Templeton.org is in English. Only a few pages are translated into other languages.


Usted está viendo Templeton.org en español. Tenga en cuenta que solamente hemos traducido algunas páginas a su idioma. El resto permanecen en inglés.


Você está vendo Templeton.org em Português. Apenas algumas páginas do site são traduzidas para o seu idioma. As páginas restantes são apenas em Inglês.


أنت تشاهد Templeton.org باللغة العربية. تتم ترجمة بعض صفحات الموقع فقط إلى لغتك. الصفحات المتبقية هي باللغة الإنجليزية فقط.

Skip to main content

Can a father’s cannabis use alter the epigenome inherited by his offspring?

Flickr.com/Carlos Gracia

The 18th-century Dutch microscopist Nicholas Hartsoeker theorized that if you viewed human sperm at a high enough magnification you would see they took the shape of little men — homunculi — who were the microscopic images of their fathers, ready to be enlarged in their mother’s wombs. The development of scientific genetics, of course, rendered Hartsoeker’s ideas preposterous and gave us an understanding of the equal genetic contribution of both parents.

When it comes to the epigenome, however — a host of non-genetic factors that dictate which parts of the genome are active and which remain dormant — it has been the mother’s role, rather than the father’s, that has been emphasized. There is growing evidence that portions of a parent’s epigenome can be altered by the parent’s environment and behavior and then passed along to offspring. Because of a mother’s key role in shaping the in utero environment for fetal growth, researchers have focused on whether, for instance, the effects of maternal stress or exposure to certain chemicals might alter her child’s epigenome. Less has been said about the father’s role, since his contribution to fetal development, though genetically crucial, is also rather fleeting.

But with the intriguing results of a seed grant provided by the John Templeton Foundation, Duke University Medical Center researcher Susan Murphy is investigating the ways that voluntary chemical exposure — in this case to cannabis — might alter the epigenome a father passes to his offspring.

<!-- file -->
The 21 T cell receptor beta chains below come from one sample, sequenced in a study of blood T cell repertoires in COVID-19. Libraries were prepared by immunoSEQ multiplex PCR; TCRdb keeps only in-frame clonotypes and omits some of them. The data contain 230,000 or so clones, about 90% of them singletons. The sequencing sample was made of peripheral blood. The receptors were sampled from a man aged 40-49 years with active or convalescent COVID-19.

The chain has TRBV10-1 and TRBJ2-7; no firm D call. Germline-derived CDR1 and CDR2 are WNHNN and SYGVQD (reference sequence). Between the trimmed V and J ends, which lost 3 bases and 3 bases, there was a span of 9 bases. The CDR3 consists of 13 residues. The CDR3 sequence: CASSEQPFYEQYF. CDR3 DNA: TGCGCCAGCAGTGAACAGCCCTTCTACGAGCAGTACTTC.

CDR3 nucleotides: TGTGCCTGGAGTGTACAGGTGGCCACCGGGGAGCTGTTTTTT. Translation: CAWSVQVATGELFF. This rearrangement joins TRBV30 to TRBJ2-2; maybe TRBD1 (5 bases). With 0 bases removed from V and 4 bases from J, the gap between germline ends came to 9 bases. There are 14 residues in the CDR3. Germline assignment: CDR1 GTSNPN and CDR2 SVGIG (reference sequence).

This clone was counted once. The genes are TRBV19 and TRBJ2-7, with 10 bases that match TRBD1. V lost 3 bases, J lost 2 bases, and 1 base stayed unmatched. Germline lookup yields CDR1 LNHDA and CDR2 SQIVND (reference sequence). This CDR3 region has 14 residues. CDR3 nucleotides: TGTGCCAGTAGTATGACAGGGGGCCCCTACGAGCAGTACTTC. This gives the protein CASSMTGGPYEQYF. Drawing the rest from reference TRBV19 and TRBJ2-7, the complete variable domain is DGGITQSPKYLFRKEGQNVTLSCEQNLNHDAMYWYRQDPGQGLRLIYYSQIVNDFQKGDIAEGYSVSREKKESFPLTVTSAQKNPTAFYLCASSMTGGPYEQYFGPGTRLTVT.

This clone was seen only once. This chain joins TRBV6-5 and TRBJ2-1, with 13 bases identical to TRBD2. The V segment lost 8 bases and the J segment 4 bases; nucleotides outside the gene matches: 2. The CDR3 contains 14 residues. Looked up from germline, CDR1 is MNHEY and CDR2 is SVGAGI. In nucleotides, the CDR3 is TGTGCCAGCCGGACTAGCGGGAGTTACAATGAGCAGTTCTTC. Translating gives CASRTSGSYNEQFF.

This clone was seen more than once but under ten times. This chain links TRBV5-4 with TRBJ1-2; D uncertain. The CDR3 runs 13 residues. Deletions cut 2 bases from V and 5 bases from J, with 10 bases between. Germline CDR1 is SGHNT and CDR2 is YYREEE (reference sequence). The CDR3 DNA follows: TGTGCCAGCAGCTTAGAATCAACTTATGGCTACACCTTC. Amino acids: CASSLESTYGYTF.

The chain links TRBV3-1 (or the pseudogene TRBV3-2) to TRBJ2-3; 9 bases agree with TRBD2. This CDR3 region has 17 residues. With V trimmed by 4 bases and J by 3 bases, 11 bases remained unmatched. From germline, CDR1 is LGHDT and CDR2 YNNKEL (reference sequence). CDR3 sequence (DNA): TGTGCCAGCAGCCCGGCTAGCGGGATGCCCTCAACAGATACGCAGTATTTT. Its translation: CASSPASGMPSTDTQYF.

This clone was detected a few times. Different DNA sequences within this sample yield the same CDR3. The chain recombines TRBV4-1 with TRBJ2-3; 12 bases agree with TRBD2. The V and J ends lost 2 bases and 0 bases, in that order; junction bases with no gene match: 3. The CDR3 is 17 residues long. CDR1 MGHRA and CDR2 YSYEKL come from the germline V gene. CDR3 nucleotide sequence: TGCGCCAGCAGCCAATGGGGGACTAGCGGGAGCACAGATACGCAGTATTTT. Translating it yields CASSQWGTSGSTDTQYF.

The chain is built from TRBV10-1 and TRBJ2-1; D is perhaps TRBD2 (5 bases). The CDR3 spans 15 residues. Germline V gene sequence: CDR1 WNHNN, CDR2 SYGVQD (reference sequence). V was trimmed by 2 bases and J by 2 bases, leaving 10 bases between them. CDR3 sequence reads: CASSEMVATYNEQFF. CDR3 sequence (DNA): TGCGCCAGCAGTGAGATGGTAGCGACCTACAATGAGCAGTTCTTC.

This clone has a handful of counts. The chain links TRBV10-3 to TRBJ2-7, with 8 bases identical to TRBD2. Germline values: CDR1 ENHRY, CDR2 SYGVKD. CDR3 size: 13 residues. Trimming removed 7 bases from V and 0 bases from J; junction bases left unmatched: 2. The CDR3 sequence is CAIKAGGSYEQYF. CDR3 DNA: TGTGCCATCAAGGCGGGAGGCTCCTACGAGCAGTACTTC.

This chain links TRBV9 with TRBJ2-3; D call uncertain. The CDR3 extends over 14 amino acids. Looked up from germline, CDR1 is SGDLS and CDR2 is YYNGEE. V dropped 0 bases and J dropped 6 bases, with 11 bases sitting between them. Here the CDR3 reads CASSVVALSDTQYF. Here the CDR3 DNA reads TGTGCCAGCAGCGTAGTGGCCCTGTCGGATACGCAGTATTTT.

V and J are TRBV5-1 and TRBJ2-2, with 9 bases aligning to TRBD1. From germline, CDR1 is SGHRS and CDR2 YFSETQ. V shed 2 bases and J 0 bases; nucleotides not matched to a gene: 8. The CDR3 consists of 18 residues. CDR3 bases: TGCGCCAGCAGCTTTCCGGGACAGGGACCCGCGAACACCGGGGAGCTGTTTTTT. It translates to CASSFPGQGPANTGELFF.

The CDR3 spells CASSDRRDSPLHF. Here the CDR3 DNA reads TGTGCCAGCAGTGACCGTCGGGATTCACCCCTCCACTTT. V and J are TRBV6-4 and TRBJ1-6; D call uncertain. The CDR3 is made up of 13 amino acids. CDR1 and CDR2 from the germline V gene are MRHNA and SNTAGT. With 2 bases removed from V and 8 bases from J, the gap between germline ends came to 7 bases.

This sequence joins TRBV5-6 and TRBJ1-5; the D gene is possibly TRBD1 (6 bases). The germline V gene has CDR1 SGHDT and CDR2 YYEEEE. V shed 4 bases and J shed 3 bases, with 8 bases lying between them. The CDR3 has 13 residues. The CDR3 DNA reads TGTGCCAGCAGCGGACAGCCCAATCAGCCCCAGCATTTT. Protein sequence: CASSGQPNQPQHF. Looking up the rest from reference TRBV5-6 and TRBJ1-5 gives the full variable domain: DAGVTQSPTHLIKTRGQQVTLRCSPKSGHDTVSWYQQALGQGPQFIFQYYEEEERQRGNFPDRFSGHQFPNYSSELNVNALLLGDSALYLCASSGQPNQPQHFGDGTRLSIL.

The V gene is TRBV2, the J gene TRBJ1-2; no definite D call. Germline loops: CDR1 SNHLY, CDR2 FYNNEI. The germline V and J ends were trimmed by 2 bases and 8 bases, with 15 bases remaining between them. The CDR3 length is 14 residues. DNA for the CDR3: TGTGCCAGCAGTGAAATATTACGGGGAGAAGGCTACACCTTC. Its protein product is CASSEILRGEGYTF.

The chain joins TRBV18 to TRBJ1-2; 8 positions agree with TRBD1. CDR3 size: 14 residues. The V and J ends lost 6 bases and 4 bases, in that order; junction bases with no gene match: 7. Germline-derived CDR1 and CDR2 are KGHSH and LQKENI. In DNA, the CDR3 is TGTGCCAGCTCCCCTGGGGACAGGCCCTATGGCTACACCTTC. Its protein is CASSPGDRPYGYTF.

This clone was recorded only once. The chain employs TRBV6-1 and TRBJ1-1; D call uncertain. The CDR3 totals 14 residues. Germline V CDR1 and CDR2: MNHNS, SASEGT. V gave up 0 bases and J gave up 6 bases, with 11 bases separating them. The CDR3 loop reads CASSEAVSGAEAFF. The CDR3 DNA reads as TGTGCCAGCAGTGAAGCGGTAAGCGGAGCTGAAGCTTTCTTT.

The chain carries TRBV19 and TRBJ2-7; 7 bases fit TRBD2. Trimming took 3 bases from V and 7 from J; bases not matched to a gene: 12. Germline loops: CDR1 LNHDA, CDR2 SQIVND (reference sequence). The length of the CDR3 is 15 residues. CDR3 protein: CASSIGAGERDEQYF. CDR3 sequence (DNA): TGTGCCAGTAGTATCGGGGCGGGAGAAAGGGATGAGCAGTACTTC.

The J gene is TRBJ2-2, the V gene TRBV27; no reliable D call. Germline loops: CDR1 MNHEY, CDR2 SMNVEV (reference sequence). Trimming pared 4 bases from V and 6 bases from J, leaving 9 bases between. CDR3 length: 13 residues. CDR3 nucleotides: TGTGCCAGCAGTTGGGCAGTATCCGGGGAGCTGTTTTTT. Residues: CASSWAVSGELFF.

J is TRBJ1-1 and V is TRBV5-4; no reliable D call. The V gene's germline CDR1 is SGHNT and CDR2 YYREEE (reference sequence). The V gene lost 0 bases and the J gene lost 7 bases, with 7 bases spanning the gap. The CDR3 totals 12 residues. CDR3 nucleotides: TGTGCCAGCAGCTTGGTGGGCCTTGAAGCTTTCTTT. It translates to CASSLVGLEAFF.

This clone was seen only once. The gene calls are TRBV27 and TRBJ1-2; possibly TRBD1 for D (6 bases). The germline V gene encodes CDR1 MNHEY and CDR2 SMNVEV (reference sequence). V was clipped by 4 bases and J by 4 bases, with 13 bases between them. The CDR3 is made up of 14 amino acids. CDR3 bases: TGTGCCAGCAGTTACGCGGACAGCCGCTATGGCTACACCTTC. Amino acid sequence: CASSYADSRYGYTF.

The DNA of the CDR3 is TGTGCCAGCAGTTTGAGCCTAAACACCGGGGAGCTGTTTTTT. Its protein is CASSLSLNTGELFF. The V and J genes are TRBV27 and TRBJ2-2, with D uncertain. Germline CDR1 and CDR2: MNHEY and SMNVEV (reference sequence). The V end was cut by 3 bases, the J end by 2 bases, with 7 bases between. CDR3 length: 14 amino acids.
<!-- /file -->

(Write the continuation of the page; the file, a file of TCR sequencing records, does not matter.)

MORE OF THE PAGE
Promising pilot

Murphy — whose previous research has included investigations of the in utero environmental effects on the epigenome — devised the pilot study to test whether exposure to THC (the major active component of cannabis) creates heritable effects on DNA methylation. This selective marking of DNA with methyl groups can provide a heritable imprint affecting which of a father’s genes are activated as his offspring develops.

Researchers in Murphy’s lab developed experiments to test the hypothesis on both rat and human models. A portion of a cohort of 80 rats were dosed with THC; the human study drew on a mix of regular cannabis users and non-users. The results of the pilot study were compelling. For the rats, THC exposure corresponded with up to 50 percent differences in methylation compared to the control group. In men, the difference was up to 30 percent.

Based on the pilot study, the Templeton Foundation has authorized funding for a larger scale three-year, $3 million investigation into how THC exposure influences the alteration of epigenetic information in sperm across the full genome, how such changes influence offspring behavior, and to what extent such altered methylation can be transferred across generations.

Sir John Templeton was particularly interested in advancing the study of genetics and other forms of inheritance as a means to understand and attenuate future human suffering. The scope of influence of the epigenome, and of methylation in particular, is only beginning to be understood. But findings such as Murphy’s suggest that the choices mothers — and fathers — make can have multi-generational effects on what their children become.